Debug API How-To

One question that we used to see quite frequently with plugin development was, "How do I get debugging messages?" Libpurple already provides a facility for this. It's called the Debug API. In this document we'll dig into this API with a brand-new plugin.

About Debugging with Libpurple's Debug API

The beauty of the debug API in libpurple is that you can print as much information as is necessary to help you find bugs in your code without worrying about distracting the user--the user interface decides when and where to display the debugging information. Once you have the bugs worked out, you can still leave the debugging messages there and it won't hurt anything.

Libpurple provides a generic purple_debug() function for use in printing messages, but at the same time provides convenience functions for each debugging level. This How-To will focus on using the convenience functions for the convenience and simplicity they provide, as well as for their attractiveness to the lazy typist.

Debug Levels

The documentation for the debug.h header file shows an enumeration listing each of the 6 debug levels defined. Only the last five are typically used when writing debug messages, leaving PURPLE_DEBUG_ALL primarily for the UI's use.

The other debugging levels are fairly straightforward, and I'll leave it to you to read the enum's documentation for the brief descriptions. For the most part we're going to want to use PURPLE_DEBUG_MISC and PURPLE_DEBUG_INFO for plugin messages, but there are obviously situations in which we'll need other levels.

Using the Debug Functions

If you browse the debug.h doxygen documentation further, you will see that all of the debug functions provided show a ... for their final parameter. This means that the function is a variadic function, which can take a variable number of parameters. These functions are defined as such because they behave like the standard library's printf() function in many ways. You will see the evidence of this once we show the actual source of the plugin.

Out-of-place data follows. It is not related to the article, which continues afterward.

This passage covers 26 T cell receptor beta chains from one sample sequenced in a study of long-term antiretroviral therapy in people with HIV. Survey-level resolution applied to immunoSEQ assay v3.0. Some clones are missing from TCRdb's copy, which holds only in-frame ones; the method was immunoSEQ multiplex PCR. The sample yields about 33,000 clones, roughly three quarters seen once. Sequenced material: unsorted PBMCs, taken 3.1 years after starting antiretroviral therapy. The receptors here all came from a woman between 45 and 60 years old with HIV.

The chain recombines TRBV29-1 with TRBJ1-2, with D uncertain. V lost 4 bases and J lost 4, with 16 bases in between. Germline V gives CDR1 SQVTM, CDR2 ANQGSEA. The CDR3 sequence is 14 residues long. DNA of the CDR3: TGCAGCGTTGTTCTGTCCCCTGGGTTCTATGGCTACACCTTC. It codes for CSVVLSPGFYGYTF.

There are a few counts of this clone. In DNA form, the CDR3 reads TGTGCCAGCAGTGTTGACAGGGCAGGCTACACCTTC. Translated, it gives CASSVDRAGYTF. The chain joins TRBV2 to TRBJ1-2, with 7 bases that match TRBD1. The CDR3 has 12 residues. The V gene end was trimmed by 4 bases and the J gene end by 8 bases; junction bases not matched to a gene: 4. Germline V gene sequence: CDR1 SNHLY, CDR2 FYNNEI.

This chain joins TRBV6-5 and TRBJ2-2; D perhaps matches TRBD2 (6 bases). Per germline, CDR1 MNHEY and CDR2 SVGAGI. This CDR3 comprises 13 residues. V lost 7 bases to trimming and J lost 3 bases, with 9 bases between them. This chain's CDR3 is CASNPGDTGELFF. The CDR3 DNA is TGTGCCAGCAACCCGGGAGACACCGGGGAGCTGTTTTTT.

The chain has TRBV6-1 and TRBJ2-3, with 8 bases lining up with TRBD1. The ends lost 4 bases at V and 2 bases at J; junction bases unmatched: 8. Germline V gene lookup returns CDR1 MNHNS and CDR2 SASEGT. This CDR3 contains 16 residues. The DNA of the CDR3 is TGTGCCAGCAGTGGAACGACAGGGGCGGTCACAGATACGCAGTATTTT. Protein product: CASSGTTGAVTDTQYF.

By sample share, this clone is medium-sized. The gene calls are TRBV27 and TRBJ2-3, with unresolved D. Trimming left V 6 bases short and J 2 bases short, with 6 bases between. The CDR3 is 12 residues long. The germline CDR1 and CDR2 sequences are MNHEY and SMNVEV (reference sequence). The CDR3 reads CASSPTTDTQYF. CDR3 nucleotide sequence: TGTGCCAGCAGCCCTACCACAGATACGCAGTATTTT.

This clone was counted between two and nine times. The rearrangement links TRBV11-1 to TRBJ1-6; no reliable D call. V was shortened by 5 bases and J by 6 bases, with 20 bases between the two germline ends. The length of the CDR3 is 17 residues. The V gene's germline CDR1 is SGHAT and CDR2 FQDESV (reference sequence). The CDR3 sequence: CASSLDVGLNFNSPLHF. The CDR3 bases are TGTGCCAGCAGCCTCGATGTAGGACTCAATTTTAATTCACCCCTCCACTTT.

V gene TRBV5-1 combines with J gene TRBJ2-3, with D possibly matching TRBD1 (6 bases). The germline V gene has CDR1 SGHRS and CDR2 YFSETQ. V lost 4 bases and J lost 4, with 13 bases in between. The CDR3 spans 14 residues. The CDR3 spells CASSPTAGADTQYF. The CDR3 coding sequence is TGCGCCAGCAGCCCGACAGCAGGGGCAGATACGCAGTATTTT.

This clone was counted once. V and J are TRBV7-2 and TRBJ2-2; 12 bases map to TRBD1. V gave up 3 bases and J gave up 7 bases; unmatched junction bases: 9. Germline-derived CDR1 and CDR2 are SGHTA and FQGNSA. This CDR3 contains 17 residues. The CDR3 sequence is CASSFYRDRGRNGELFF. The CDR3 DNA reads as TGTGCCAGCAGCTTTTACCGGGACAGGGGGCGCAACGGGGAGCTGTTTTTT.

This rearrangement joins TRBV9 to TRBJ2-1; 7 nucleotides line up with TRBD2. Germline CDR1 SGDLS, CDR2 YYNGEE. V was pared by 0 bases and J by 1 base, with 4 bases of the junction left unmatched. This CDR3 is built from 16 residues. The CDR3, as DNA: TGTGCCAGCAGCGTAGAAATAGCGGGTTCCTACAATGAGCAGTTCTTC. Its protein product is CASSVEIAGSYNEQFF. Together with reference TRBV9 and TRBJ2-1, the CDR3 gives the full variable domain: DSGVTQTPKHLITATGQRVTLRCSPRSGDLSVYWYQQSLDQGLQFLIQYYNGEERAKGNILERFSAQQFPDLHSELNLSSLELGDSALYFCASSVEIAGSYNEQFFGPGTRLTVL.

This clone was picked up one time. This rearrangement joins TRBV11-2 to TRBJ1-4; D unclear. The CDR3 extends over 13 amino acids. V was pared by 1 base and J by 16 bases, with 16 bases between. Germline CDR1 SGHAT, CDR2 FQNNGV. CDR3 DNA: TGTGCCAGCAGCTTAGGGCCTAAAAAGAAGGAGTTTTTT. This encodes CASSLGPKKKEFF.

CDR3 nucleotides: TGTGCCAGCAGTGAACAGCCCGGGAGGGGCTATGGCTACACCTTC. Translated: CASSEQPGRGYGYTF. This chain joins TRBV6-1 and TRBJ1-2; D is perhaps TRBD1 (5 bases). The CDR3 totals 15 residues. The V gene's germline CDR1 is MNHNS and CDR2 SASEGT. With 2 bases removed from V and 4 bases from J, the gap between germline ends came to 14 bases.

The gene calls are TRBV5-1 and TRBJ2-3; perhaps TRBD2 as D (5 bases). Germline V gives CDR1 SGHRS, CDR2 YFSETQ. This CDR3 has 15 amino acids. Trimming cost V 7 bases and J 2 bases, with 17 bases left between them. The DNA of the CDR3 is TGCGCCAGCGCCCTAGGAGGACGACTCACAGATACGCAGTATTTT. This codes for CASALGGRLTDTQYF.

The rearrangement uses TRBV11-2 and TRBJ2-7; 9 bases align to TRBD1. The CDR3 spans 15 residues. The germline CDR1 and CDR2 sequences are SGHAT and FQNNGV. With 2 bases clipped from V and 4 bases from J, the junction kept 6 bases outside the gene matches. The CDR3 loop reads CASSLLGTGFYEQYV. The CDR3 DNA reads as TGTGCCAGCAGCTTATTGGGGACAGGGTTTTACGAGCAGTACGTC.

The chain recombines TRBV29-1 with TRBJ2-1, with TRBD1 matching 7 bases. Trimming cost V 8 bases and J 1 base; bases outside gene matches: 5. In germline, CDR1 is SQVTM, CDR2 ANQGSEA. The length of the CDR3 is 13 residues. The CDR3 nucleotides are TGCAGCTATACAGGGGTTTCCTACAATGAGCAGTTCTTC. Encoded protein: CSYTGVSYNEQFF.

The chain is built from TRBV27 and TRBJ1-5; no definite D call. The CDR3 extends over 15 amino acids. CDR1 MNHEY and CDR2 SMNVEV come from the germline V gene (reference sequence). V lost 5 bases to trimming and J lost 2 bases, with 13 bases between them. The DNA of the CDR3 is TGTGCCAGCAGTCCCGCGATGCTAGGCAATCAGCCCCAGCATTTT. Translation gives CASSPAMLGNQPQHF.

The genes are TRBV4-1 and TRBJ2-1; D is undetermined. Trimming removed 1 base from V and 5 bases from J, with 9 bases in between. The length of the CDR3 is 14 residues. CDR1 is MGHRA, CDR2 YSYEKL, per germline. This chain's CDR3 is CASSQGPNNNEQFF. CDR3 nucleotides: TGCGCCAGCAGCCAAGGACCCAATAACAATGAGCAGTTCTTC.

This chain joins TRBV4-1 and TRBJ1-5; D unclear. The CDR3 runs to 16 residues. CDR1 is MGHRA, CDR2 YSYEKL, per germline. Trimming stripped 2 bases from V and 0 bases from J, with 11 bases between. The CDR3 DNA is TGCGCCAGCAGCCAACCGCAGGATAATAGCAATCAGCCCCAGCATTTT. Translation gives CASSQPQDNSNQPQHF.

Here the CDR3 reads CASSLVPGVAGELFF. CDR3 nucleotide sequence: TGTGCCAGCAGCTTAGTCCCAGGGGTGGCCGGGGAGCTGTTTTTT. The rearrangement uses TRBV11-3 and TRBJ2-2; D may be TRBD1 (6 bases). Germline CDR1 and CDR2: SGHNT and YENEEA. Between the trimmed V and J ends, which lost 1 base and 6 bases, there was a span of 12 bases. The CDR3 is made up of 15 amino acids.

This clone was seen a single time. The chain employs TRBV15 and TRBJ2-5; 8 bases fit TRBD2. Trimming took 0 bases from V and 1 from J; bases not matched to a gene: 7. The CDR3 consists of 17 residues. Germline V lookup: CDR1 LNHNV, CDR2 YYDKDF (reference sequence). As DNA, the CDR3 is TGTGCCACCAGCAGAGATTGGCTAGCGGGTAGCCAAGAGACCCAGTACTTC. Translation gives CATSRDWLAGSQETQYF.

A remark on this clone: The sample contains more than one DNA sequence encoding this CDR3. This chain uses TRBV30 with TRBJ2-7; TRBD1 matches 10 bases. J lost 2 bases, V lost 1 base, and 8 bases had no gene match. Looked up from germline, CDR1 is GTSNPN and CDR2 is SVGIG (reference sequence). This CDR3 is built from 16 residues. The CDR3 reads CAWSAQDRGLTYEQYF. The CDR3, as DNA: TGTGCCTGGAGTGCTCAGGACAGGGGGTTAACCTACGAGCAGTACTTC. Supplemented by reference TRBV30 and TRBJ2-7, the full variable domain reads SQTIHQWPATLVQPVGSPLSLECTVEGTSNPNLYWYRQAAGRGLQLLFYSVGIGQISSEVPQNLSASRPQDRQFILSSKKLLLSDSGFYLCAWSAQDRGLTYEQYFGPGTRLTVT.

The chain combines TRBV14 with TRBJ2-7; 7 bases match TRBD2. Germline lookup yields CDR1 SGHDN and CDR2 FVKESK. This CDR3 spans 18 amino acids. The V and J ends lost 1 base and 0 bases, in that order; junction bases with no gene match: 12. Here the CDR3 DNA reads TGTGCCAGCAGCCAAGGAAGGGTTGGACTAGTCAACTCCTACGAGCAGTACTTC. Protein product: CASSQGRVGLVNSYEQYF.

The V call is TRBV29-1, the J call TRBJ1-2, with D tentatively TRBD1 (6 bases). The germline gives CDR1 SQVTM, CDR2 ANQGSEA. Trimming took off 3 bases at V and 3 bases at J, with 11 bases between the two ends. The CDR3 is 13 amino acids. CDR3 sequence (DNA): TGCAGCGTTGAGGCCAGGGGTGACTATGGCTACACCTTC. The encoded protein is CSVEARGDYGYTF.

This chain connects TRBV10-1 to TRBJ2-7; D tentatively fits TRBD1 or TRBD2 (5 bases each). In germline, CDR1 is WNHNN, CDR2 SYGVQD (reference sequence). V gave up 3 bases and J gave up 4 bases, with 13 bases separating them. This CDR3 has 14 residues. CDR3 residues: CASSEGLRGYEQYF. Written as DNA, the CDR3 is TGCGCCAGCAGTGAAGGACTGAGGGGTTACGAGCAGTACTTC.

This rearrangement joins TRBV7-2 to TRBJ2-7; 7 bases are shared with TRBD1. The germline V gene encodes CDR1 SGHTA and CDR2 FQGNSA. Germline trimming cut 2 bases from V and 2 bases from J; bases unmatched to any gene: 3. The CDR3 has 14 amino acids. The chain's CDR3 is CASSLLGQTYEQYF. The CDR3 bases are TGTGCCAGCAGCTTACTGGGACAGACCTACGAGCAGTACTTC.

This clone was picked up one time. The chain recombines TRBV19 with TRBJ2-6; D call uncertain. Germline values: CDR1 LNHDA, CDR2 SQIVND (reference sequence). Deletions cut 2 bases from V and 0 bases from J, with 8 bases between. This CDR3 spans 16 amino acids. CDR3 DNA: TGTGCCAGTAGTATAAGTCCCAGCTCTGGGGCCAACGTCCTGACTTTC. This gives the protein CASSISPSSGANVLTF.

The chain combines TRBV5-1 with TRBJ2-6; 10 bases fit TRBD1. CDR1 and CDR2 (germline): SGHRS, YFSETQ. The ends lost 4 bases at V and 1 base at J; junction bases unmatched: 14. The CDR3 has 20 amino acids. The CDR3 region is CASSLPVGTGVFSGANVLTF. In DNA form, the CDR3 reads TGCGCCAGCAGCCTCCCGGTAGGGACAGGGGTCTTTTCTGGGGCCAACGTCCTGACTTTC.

You will also notice that the functions take a category parameter. The category makes it easy to tell what generated each specific debug message when reading the debug log. You can use pretty much anything you want here, but for the purposes of demonstration, we're going to stick with the plugin ID for the category. The recommended best practice is to use the plugin's ID or static name.

Writing the Debug Example Plugin

This plugin will eventually be included as an example plugin in the libpurple source, but it is not part of Pidgin 2.0.2, which the rest of the How-To documents assume you are using. We are going to continue this assumption here. In fact, we're going to continue all the assumptions set forth in the Basic C Plugin How-To

Go back to ~/development/pidgin-2.0.2/libpurple/plugins and fire up your favorite editor on a new file called debug_example.c. The contents of the file will be this:

/* We're including glib.h again for the gboolean type. */
#include <glib.h>

/* This is the required definition of PURPLE_PLUGINS as required for a plugin */
#define PURPLE_PLUGINS

/* Here we're including the necessary libpurple headers for this plugin.  Note
 * that we're including them in alphabetical order.  This isn't necessary but
 * we do this throughout our source for consistency. */
#include "debug.h"